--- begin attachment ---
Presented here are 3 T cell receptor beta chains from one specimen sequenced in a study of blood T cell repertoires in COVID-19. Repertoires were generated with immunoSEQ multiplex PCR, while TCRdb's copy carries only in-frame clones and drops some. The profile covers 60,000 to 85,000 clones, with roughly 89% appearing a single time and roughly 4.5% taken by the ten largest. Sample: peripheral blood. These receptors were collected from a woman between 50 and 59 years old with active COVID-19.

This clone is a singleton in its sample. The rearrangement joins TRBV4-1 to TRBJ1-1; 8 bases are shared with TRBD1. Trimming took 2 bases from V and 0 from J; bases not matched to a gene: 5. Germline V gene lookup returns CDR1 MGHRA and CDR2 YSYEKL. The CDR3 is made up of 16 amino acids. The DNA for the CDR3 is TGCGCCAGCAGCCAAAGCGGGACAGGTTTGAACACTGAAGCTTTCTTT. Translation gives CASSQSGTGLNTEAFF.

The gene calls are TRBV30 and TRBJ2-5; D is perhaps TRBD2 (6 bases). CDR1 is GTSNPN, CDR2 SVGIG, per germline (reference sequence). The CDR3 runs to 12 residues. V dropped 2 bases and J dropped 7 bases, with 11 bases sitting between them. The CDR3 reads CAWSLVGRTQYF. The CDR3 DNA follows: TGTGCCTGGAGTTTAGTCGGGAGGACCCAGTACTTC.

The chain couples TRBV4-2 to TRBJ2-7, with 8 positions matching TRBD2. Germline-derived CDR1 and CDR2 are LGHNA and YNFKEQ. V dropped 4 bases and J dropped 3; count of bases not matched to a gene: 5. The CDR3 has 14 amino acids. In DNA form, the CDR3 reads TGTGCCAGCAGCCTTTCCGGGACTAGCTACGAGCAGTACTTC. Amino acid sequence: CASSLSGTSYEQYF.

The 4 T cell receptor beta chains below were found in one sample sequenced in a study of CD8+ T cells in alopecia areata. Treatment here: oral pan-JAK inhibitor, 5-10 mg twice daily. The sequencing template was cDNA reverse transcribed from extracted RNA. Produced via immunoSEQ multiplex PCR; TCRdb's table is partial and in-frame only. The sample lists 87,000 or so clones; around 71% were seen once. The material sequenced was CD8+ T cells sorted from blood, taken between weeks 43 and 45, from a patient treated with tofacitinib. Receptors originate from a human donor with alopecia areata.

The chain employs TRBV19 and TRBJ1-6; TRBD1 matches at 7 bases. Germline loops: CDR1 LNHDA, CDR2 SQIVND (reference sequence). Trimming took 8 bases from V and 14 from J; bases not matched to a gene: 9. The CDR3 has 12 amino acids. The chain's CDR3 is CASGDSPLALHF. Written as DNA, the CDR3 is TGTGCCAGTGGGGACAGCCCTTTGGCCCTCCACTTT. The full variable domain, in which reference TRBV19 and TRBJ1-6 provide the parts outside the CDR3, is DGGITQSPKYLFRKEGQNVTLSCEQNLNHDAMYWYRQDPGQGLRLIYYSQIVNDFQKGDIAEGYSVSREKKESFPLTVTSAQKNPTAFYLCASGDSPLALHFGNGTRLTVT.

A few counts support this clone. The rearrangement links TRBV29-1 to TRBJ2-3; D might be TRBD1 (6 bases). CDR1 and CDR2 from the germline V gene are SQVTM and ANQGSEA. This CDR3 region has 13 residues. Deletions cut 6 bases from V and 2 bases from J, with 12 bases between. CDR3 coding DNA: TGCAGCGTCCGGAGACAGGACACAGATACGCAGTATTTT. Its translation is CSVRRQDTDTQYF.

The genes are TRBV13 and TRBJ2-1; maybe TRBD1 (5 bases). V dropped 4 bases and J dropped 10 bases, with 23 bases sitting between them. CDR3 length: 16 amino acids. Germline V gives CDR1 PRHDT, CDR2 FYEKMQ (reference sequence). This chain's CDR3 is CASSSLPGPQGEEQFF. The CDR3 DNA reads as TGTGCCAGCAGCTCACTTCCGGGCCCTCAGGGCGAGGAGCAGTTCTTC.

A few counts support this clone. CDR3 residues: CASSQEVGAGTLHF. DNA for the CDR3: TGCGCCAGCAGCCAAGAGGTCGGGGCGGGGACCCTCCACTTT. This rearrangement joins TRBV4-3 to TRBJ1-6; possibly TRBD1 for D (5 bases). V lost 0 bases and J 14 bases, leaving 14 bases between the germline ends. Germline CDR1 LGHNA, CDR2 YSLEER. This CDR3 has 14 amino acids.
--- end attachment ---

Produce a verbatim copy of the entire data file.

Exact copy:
Presented here are 3 T cell receptor beta chains from one specimen sequenced in a study of blood T cell repertoires in COVID-19. Repertoires were generated with immunoSEQ multiplex PCR, while TCRdb's copy carries only in-frame clones and drops some. The profile covers 60,000 to 85,000 clones, with roughly 89% appearing a single time and roughly 4.5% taken by the ten largest. Sample: peripheral blood. These receptors were collected from a woman between 50 and 59 years old with active COVID-19.

This clone is a singleton in its sample. The rearrangement joins TRBV4-1 to TRBJ1-1; 8 bases are shared with TRBD1. Trimming took 2 bases from V and 0 from J; bases not matched to a gene: 5. Germline V gene lookup returns CDR1 MGHRA and CDR2 YSYEKL. The CDR3 is made up of 16 amino acids. The DNA for the CDR3 is TGCGCCAGCAGCCAAAGCGGGACAGGTTTGAACACTGAAGCTTTCTTT. Translation gives CASSQSGTGLNTEAFF.

The gene calls are TRBV30 and TRBJ2-5; D is perhaps TRBD2 (6 bases). CDR1 is GTSNPN, CDR2 SVGIG, per germline (reference sequence). The CDR3 runs to 12 residues. V dropped 2 bases and J dropped 7 bases, with 11 bases sitting between them. The CDR3 reads CAWSLVGRTQYF. The CDR3 DNA follows: TGTGCCTGGAGTTTAGTCGGGAGGACCCAGTACTTC.

The chain couples TRBV4-2 to TRBJ2-7, with 8 positions matching TRBD2. Germline-derived CDR1 and CDR2 are LGHNA and YNFKEQ. V dropped 4 bases and J dropped 3; count of bases not matched to a gene: 5. The CDR3 has 14 amino acids. In DNA form, the CDR3 reads TGTGCCAGCAGCCTTTCCGGGACTAGCTACGAGCAGTACTTC. Amino acid sequence: CASSLSGTSYEQYF.

The 4 T cell receptor beta chains below were found in one sample sequenced in a study of CD8+ T cells in alopecia areata. Treatment here: oral pan-JAK inhibitor, 5-10 mg twice daily. The sequencing template was cDNA reverse transcribed from extracted RNA. Produced via immunoSEQ multiplex PCR; TCRdb's table is partial and in-frame only. The sample lists 87,000 or so clones; around 71% were seen once. The material sequenced was CD8+ T cells sorted from blood, taken between weeks 43 and 45, from a patient treated with tofacitinib. Receptors originate from a human donor with alopecia areata.

The chain employs TRBV19 and TRBJ1-6; TRBD1 matches at 7 bases. Germline loops: CDR1 LNHDA, CDR2 SQIVND (reference sequence). Trimming took 8 bases from V and 14 from J; bases not matched to a gene: 9. The CDR3 has 12 amino acids. The chain's CDR3 is CASGDSPLALHF. Written as DNA, the CDR3 is TGTGCCAGTGGGGACAGCCCTTTGGCCCTCCACTTT. The full variable domain, in which reference TRBV19 and TRBJ1-6 provide the parts outside the CDR3, is DGGITQSPKYLFRKEGQNVTLSCEQNLNHDAMYWYRQDPGQGLRLIYYSQIVNDFQKGDIAEGYSVSREKKESFPLTVTSAQKNPTAFYLCASGDSPLALHFGNGTRLTVT.

A few counts support this clone. The rearrangement links TRBV29-1 to TRBJ2-3; D might be TRBD1 (6 bases). CDR1 and CDR2 from the germline V gene are SQVTM and ANQGSEA. This CDR3 region has 13 residues. Deletions cut 6 bases from V and 2 bases from J, with 12 bases between. CDR3 coding DNA: TGCAGCGTCCGGAGACAGGACACAGATACGCAGTATTTT. Its translation is CSVRRQDTDTQYF.

The genes are TRBV13 and TRBJ2-1; maybe TRBD1 (5 bases). V dropped 4 bases and J dropped 10 bases, with 23 bases sitting between them. CDR3 length: 16 amino acids. Germline V gives CDR1 PRHDT, CDR2 FYEKMQ (reference sequence). This chain's CDR3 is CASSSLPGPQGEEQFF. The CDR3 DNA reads as TGTGCCAGCAGCTCACTTCCGGGCCCTCAGGGCGAGGAGCAGTTCTTC.

A few counts support this clone. CDR3 residues: CASSQEVGAGTLHF. DNA for the CDR3: TGCGCCAGCAGCCAAGAGGTCGGGGCGGGGACCCTCCACTTT. This rearrangement joins TRBV4-3 to TRBJ1-6; possibly TRBD1 for D (5 bases). V lost 0 bases and J 14 bases, leaving 14 bases between the germline ends. Germline CDR1 LGHNA, CDR2 YSLEER. This CDR3 has 14 amino acids.